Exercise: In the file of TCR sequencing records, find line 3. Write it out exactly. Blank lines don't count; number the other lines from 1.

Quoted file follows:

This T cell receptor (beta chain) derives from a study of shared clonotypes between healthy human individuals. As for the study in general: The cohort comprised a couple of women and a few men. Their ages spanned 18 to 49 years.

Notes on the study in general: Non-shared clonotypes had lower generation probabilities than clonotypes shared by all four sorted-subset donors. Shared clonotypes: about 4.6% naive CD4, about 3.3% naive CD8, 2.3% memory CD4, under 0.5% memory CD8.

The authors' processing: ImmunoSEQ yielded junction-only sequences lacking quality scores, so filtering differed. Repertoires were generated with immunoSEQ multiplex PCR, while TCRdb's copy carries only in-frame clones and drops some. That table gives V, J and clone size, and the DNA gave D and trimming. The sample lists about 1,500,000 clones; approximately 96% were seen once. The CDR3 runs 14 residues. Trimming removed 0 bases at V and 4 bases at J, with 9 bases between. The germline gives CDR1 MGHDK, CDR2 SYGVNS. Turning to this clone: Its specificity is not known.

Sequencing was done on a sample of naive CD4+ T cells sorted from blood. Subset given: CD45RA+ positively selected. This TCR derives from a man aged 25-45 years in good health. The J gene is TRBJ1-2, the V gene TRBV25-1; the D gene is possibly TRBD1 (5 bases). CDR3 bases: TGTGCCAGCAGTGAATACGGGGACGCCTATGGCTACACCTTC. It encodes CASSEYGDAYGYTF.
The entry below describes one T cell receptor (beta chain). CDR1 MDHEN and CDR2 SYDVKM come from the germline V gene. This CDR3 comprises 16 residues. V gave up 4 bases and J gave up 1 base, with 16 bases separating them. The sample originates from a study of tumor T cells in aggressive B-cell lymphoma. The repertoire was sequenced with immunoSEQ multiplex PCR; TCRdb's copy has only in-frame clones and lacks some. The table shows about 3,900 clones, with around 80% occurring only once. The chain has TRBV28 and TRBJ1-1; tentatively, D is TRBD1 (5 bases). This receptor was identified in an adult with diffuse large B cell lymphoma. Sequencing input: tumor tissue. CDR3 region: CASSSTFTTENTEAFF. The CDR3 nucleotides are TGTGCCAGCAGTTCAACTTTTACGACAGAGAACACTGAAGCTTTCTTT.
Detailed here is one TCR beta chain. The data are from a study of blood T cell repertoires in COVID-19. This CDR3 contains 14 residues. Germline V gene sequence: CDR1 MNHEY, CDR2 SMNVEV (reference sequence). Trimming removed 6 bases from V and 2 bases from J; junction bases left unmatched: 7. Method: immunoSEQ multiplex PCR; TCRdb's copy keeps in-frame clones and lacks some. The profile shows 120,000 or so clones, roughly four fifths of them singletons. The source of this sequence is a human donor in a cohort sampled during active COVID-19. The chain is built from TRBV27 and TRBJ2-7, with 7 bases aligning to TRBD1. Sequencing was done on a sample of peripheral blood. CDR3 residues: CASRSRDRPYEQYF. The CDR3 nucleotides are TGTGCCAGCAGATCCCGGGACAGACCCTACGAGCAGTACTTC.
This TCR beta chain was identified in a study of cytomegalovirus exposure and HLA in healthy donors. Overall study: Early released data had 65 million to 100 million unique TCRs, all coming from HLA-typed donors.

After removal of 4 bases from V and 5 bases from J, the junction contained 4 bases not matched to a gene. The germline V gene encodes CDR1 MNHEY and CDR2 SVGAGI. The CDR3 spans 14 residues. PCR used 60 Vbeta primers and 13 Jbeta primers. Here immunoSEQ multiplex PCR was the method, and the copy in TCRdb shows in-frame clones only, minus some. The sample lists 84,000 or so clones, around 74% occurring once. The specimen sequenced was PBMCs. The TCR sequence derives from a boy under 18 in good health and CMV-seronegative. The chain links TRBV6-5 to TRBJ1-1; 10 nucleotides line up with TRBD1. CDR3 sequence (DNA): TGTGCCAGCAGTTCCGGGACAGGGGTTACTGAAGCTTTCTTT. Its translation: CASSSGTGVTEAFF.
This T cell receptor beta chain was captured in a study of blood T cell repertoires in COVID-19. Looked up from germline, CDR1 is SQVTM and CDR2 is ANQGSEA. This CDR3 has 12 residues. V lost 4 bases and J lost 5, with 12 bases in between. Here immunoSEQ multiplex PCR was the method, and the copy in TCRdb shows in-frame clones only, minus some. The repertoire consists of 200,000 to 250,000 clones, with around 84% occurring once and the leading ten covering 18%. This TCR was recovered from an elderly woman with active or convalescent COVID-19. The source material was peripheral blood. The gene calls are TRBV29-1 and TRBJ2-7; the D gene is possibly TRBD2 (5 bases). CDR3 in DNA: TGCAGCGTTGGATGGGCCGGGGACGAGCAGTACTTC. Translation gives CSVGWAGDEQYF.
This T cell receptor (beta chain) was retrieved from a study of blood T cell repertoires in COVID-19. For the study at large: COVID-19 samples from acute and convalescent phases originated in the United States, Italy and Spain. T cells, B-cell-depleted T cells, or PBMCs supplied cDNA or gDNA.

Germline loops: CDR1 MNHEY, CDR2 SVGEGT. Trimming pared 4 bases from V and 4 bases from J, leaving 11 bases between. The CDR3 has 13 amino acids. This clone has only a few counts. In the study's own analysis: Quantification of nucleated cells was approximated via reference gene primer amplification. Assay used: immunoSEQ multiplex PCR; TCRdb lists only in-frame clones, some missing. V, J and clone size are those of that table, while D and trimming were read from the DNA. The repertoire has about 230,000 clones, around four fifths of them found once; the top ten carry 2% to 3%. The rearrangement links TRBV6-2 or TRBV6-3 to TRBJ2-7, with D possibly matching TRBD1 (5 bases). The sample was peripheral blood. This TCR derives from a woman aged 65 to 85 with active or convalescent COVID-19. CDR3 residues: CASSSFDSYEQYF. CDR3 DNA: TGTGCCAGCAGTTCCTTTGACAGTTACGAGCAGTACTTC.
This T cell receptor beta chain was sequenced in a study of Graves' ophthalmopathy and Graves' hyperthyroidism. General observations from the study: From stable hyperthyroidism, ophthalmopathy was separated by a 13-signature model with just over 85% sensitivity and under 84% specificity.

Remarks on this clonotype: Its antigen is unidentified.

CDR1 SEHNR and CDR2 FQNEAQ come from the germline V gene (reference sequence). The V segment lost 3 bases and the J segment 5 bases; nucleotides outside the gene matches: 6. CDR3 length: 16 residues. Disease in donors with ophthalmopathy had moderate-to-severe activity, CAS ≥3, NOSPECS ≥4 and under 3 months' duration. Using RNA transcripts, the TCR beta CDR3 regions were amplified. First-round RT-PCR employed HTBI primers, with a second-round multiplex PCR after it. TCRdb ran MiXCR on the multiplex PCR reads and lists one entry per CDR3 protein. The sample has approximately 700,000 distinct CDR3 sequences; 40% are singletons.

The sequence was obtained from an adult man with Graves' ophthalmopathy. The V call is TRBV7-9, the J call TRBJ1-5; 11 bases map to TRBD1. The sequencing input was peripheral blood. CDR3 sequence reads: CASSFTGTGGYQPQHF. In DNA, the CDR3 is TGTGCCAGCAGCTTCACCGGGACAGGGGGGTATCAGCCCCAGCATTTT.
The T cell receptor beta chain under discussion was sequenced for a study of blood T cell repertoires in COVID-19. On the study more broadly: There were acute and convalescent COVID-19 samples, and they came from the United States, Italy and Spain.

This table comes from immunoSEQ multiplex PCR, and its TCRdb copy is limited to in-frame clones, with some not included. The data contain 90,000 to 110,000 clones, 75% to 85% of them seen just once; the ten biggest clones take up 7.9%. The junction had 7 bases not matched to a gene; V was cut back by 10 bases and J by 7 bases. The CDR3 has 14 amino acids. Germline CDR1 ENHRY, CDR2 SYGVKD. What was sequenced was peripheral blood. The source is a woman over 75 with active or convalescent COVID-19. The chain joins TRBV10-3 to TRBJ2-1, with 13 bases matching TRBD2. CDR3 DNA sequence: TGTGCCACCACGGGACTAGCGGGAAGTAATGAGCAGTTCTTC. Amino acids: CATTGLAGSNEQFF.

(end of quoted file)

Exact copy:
The authors' processing: ImmunoSEQ yielded junction-only sequences lacking quality scores, so filtering differed. Repertoires were generated with immunoSEQ multiplex PCR, while TCRdb's copy carries only in-frame clones and drops some. That table gives V, J and clone size, and the DNA gave D and trimming. The sample lists about 1,500,000 clones; approximately 96% were seen once. The CDR3 runs 14 residues. Trimming removed 0 bases at V and 4 bases at J, with 9 bases between. The germline gives CDR1 MGHDK, CDR2 SYGVNS. Turning to this clone: Its specificity is not known.